Is this the new developer trend - ask for something so big and unrealistic that planners will be fooled into approving larger projects than they would have otherwise?

  4. Wineandfood
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    Wineandfood - October 03, 2013 6:35 am
    Napa Wine Company is not a glorified tasting room - real start up wineries begin there. It's a very intense custom crush facility that also allows certain customers to pour their wine there according to the very strict state and federal regs.
  5. Old Time Napkin
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    Old Time Napkin - October 03, 2013 7:45 am
    They are going to get what they wanted, bet on it. They asked for a big project in hopes to get what they secretly wanted.
  6. calinapavalleycali
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    calinapavalleycali - October 03, 2013 9:22 am
    Thank you...the big "corps" are so unconcerned with Napa Valley's conservation efforts to preserve our future.
  7. calinapavalleycali
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    calinapavalleycali - October 03, 2013 9:23 am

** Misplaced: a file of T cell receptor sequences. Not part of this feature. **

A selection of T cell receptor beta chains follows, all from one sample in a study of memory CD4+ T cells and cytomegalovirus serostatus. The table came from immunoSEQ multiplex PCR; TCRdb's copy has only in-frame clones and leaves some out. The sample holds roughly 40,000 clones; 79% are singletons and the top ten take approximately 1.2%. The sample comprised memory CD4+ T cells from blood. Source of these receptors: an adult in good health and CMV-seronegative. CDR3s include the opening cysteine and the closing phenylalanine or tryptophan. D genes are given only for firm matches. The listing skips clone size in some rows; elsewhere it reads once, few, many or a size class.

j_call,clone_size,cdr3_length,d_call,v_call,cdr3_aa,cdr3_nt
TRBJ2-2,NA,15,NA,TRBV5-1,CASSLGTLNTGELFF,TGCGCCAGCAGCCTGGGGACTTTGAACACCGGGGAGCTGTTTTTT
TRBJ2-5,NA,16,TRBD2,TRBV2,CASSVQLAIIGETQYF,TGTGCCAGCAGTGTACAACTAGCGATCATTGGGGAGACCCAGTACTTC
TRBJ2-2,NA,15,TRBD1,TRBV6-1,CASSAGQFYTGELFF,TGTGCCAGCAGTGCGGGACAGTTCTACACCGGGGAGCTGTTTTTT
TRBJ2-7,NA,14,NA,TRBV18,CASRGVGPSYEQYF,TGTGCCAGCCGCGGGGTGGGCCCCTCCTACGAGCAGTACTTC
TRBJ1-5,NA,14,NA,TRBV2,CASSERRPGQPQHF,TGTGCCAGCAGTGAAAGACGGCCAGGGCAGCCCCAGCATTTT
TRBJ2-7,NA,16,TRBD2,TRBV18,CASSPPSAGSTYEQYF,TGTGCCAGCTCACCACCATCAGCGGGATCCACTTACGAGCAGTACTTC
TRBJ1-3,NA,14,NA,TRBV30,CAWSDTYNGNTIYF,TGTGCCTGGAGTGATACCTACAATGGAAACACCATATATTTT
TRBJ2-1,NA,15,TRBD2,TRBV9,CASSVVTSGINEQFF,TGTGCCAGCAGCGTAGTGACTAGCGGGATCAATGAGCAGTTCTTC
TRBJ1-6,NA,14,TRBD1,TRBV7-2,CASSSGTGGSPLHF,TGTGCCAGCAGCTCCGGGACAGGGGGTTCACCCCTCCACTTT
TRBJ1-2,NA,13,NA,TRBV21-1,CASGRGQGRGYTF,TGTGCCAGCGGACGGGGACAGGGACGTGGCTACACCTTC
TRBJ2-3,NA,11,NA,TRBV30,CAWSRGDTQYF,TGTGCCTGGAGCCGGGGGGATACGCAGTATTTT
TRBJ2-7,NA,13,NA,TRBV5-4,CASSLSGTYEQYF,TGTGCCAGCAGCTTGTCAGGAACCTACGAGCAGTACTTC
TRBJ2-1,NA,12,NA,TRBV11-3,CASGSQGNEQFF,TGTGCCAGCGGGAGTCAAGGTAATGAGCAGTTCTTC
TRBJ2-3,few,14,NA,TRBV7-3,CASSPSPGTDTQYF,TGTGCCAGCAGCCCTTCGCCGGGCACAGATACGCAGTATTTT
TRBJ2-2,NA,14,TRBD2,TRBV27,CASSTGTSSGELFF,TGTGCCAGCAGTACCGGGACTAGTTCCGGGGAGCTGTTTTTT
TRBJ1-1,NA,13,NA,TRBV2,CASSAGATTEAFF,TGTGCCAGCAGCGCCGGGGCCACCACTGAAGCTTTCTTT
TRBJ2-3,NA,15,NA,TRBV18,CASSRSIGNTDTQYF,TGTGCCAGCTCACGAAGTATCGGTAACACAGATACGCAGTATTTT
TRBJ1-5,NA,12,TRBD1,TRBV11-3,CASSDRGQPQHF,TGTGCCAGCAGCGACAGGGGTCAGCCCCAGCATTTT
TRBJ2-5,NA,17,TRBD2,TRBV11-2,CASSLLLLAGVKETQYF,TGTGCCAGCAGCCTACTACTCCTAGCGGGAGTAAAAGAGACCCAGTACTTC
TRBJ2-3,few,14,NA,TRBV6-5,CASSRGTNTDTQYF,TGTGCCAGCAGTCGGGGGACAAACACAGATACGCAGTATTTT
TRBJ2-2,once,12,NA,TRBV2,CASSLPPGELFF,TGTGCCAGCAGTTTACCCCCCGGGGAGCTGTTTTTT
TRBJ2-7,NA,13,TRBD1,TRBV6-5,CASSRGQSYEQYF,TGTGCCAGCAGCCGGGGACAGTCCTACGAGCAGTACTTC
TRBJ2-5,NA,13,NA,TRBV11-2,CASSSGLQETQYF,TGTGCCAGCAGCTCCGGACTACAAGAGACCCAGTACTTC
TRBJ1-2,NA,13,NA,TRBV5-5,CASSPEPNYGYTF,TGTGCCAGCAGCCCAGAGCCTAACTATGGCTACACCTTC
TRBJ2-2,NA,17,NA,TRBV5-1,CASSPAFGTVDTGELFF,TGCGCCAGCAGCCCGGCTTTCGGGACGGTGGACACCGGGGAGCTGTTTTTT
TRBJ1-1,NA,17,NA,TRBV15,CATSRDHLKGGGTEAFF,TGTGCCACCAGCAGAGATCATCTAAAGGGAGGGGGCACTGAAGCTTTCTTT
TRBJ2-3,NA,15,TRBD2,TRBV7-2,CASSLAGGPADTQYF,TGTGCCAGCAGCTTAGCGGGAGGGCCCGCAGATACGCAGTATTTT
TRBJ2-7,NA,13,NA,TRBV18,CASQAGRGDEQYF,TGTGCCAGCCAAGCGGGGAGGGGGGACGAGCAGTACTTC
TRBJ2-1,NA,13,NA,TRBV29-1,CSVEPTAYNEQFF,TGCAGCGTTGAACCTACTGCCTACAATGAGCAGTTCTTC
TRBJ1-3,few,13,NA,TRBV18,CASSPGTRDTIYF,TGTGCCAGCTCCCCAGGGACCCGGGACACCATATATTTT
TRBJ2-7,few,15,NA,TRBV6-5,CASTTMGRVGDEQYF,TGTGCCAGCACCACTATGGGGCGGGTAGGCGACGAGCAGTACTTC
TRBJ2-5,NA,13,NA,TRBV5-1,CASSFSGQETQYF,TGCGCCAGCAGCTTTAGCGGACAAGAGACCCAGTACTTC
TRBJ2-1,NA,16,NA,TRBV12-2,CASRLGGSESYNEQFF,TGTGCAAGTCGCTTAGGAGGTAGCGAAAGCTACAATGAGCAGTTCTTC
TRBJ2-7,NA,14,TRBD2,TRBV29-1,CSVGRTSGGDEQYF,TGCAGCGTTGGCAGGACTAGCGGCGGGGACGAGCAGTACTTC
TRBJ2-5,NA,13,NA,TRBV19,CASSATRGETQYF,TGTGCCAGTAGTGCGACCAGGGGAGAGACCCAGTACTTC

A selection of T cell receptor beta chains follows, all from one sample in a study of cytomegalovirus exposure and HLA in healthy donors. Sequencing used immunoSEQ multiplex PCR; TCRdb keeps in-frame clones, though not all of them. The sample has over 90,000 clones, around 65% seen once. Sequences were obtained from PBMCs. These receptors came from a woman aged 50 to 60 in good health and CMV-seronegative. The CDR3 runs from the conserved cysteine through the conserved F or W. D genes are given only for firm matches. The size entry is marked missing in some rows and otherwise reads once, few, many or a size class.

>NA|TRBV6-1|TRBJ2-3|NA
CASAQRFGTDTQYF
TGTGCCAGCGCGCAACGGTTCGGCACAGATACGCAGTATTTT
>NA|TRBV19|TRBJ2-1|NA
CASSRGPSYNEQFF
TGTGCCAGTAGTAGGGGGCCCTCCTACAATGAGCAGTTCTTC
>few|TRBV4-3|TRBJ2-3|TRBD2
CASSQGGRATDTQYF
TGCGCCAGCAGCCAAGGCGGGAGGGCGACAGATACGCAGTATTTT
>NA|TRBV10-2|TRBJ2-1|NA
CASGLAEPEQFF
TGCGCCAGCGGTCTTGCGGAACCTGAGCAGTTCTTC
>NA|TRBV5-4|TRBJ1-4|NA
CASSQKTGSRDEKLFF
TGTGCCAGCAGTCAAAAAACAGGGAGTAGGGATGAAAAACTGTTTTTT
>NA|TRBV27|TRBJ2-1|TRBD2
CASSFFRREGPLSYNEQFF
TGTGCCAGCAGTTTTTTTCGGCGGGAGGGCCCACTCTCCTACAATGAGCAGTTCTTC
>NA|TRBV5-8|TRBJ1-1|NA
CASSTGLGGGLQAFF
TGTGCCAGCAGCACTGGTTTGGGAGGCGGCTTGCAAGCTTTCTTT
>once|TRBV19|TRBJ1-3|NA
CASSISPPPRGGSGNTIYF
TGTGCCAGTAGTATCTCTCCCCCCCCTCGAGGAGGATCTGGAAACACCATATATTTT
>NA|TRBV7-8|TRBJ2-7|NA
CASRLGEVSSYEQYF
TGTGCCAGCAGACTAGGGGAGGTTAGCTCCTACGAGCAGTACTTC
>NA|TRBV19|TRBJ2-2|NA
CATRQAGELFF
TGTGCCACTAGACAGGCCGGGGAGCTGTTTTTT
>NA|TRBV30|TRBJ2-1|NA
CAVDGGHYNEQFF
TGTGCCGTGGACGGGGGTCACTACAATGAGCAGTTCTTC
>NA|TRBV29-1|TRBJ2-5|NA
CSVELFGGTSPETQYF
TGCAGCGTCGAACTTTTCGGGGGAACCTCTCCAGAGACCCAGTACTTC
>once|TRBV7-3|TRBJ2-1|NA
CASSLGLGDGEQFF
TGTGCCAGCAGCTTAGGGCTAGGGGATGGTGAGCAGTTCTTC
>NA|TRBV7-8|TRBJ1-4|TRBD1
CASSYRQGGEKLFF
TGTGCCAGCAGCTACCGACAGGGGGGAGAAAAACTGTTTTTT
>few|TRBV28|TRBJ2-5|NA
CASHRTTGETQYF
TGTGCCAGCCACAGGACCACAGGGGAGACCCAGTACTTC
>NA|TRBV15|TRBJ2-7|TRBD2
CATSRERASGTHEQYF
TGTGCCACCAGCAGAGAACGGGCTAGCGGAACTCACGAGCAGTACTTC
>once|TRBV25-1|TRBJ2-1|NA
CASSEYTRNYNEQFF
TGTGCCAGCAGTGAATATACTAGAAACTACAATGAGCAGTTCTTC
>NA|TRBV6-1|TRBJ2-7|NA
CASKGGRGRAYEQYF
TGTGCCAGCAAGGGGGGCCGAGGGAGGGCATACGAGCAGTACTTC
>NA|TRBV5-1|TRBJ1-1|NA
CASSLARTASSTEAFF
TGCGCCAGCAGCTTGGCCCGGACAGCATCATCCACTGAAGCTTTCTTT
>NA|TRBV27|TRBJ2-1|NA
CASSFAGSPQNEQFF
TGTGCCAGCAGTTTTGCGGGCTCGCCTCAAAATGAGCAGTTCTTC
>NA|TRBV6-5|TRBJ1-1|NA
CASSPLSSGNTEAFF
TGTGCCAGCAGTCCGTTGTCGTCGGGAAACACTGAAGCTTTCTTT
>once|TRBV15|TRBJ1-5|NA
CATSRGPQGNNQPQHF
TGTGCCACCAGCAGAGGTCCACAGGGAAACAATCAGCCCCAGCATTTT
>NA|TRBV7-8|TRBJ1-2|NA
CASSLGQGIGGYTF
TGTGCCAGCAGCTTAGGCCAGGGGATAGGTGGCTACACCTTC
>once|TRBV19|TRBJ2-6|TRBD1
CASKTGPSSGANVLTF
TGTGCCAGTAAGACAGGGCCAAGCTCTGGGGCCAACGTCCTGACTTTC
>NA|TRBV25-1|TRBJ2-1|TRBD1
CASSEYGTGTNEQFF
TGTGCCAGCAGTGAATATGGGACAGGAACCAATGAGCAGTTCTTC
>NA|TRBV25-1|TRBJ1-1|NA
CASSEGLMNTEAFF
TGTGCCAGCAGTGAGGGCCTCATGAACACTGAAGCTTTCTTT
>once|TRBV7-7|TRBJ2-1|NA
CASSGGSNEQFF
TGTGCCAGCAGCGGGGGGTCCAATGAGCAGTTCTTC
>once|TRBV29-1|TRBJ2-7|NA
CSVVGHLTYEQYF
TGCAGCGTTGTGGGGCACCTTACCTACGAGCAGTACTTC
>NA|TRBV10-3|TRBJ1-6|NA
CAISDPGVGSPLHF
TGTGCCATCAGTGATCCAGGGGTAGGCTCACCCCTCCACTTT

Well said! Thanks.
  8. Michael Haley
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    Michael Haley - October 03, 2013 10:14 am
    Well, it's small is my point, not 82,000 square feet with 300,000 gallons of production on site.
  9. bowlerhat
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    bowlerhat - October 03, 2013 4:12 pm
    Plenty of room in Lake County. Leave us alone!!!
  10. BRGMGB
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    BRGMGB - October 04, 2013 8:02 pm
    Too bad the City of Calistoga can't say no to developers like the county did in this case. There is only so much water in this area, and a project like this will surely deplete ground water levels. And the state highway is not adequate for another project like this. Flynnville in its present use, or similar one, does not generate a lot of traffic nor use extreme amounts of water. Best this property be used as it has been used, not turned into another tourist attraction.
  11. Dannyboy
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    Dannyboy - October 09, 2013 6:40 pm
    Good on the county for nixing this monstrosity.

    When I drive down Hwy 29 or Silverado Trail, I cannot believe the amount of wineries I am seeing built. Enough is enough. Instead of all these fancy wineries, let's have a few quality micro-breweries like Sierra Nevada in Chico so a normal person can have a beer.